Monday, April 13, 2020

Odds Ratios for Impact of Medical Debt on Home Equity

Odds Ratios for Impact of Medical 
Debt on Home Equity

Question:   Information on people with and without medical debt and people with and without home equity is presented in the contingency table below.   Use this data to calculate the odds ratio for the existence of medical debt on negative home equity.

Follow up to Calculation of Odds Ratio Calculation:   The respondent level data obtainable from the 2018 Financial Capability Survey can be used to estimate a logistical regression model of the impact of medical debt on negative house equity.  What is the odds ratio obtained from this logistical regression model where the dependent variable is a dummy variable set to 1 if the respondent has negative home equity and the explanatory variable is a dummy variable set to 1 if the respondent has medical debt?

Follow up discussion of impact of medical debt on negative house equity:  What do the results presented here indicate about the impact of medical debt on negative house equity?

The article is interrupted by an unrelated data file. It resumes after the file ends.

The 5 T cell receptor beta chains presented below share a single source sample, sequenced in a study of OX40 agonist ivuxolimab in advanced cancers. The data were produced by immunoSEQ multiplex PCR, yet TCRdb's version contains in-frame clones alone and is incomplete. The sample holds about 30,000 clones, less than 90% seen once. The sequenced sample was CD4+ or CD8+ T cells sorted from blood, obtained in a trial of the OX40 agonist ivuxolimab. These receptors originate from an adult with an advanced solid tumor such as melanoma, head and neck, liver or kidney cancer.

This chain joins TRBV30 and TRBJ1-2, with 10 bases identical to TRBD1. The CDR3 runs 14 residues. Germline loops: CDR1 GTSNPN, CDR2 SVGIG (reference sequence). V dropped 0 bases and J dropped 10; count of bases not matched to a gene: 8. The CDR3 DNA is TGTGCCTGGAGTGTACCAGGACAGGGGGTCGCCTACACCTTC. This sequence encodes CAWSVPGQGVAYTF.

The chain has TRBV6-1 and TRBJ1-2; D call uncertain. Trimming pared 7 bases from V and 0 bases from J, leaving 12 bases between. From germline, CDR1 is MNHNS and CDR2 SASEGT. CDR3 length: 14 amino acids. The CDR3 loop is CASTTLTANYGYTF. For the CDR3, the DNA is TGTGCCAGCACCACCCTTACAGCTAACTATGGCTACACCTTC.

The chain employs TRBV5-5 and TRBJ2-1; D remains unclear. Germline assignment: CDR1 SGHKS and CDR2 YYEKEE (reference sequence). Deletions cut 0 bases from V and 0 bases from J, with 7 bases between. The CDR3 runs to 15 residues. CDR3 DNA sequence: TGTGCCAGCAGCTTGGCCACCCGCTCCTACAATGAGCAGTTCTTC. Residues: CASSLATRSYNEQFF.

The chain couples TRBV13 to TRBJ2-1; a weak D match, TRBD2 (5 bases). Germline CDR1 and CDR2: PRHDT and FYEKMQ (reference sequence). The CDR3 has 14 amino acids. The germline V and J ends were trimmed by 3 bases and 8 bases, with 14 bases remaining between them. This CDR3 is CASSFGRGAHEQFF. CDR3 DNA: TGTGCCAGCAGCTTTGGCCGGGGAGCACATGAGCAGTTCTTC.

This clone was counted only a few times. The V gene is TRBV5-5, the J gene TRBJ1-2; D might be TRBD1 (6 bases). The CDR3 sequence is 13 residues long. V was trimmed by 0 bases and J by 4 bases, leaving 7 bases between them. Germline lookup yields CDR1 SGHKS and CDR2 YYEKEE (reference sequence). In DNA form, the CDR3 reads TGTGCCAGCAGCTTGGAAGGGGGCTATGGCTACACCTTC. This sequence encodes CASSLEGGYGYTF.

Contingency Table for Medical Debt
 and Home Equity
Positive House Equity
Negative House Equity
No Medical Debt
Medical Debt
Sample of all homeowners in 2018 track of the national capability study. 

The odds ratio calculation from the contingency table:

Step One:  Calculate the probability of having medical conditional on negative house equity and the probability of have medical debt conditional on positive house equity.

P(medical debt/negative house equity) = 772/1228 = 0.629.

P(medical debt/positive house equity) = 2105/15280 = 0.138.

Step Two:  Calculated the odd for the two conditional ratios above.   

O1= 0.629/(1-0.629) = 1.6929

O2= 0.138/(1-0.13) = 0.1597.

Step Three:  Calculate the odds ratio by taking the ratio of the two odds, which is 1.6929/0.1597 or 10.6.

Follow up to Calculation of Odds Ratio Calculation:

I used survey questions to generate dummy variables for existence of negative house equity and existence of medical debt.  The analysis is limited to homeowners on the 2018 survey.

The code used to estimate the logistical regression model is presented below.

logistic underwater medical_debt if track==2018 & home_owner==1

The results are presented below.

Odds Ratio
Std. Err.
[95% Conf.

Note the odds ratio from the logistical regression model is 10.6 same as from the contingency table.

What is the impact of medical debt on negative equity?

Medical debt has a huge impact on negative equity.  It is likely that people with medical bills are taking out home equity lines or refinancing their mortgages.  Very large implications for retirement security.

I have a larger paper on medical debt and financial distress under review.  Also, please look at my policy primer Defying Magnets: Centrist Policies in a Polarized World.